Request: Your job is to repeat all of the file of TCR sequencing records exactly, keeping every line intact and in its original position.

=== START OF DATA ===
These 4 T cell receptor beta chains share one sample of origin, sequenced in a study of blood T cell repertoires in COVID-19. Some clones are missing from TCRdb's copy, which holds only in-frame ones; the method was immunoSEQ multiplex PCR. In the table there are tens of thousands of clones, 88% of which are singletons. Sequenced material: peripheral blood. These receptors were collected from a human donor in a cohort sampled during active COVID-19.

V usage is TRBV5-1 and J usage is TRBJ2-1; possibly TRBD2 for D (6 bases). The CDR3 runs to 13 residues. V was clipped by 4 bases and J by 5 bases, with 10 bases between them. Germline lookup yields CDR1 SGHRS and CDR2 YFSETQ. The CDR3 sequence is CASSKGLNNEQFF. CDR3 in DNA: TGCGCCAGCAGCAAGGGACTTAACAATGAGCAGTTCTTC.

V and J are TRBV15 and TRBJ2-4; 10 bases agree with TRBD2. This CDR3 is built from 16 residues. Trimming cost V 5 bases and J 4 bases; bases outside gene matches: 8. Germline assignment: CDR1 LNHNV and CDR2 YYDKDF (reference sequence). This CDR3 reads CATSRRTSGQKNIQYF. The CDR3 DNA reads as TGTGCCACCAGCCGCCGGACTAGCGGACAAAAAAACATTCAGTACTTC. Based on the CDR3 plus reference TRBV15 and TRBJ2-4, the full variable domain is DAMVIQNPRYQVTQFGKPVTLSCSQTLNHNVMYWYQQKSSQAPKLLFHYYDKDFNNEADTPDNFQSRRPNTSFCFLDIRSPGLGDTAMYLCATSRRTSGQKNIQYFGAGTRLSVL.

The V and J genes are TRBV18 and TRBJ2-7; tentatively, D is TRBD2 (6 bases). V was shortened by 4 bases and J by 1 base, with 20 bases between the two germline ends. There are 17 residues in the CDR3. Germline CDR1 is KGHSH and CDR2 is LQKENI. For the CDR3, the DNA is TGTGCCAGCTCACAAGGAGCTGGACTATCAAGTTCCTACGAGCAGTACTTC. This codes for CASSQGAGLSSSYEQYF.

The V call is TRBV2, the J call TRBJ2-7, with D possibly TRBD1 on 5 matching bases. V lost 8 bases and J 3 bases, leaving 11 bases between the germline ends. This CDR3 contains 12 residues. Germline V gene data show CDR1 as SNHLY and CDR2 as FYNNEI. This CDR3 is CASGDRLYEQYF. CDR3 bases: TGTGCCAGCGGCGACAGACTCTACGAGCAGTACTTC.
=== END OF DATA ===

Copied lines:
These 4 T cell receptor beta chains share one sample of origin, sequenced in a study of blood T cell repertoires in COVID-19. Some clones are missing from TCRdb's copy, which holds only in-frame ones; the method was immunoSEQ multiplex PCR. In the table there are tens of thousands of clones, 88% of which are singletons. Sequenced material: peripheral blood. These receptors were collected from a human donor in a cohort sampled during active COVID-19.

V usage is TRBV5-1 and J usage is TRBJ2-1; possibly TRBD2 for D (6 bases). The CDR3 runs to 13 residues. V was clipped by 4 bases and J by 5 bases, with 10 bases between them. Germline lookup yields CDR1 SGHRS and CDR2 YFSETQ. The CDR3 sequence is CASSKGLNNEQFF. CDR3 in DNA: TGCGCCAGCAGCAAGGGACTTAACAATGAGCAGTTCTTC.

V and J are TRBV15 and TRBJ2-4; 10 bases agree with TRBD2. This CDR3 is built from 16 residues. Trimming cost V 5 bases and J 4 bases; bases outside gene matches: 8. Germline assignment: CDR1 LNHNV and CDR2 YYDKDF (reference sequence). This CDR3 reads CATSRRTSGQKNIQYF. The CDR3 DNA reads as TGTGCCACCAGCCGCCGGACTAGCGGACAAAAAAACATTCAGTACTTC. Based on the CDR3 plus reference TRBV15 and TRBJ2-4, the full variable domain is DAMVIQNPRYQVTQFGKPVTLSCSQTLNHNVMYWYQQKSSQAPKLLFHYYDKDFNNEADTPDNFQSRRPNTSFCFLDIRSPGLGDTAMYLCATSRRTSGQKNIQYFGAGTRLSVL.

The V and J genes are TRBV18 and TRBJ2-7; tentatively, D is TRBD2 (6 bases). V was shortened by 4 bases and J by 1 base, with 20 bases between the two germline ends. There are 17 residues in the CDR3. Germline CDR1 is KGHSH and CDR2 is LQKENI. For the CDR3, the DNA is TGTGCCAGCTCACAAGGAGCTGGACTATCAAGTTCCTACGAGCAGTACTTC. This codes for CASSQGAGLSSSYEQYF.

The V call is TRBV2, the J call TRBJ2-7, with D possibly TRBD1 on 5 matching bases. V lost 8 bases and J 3 bases, leaving 11 bases between the germline ends. This CDR3 contains 12 residues. Germline V gene data show CDR1 as SNHLY and CDR2 as FYNNEI. This CDR3 is CASGDRLYEQYF. CDR3 bases: TGTGCCAGCGGCGACAGACTCTACGAGCAGTACTTC.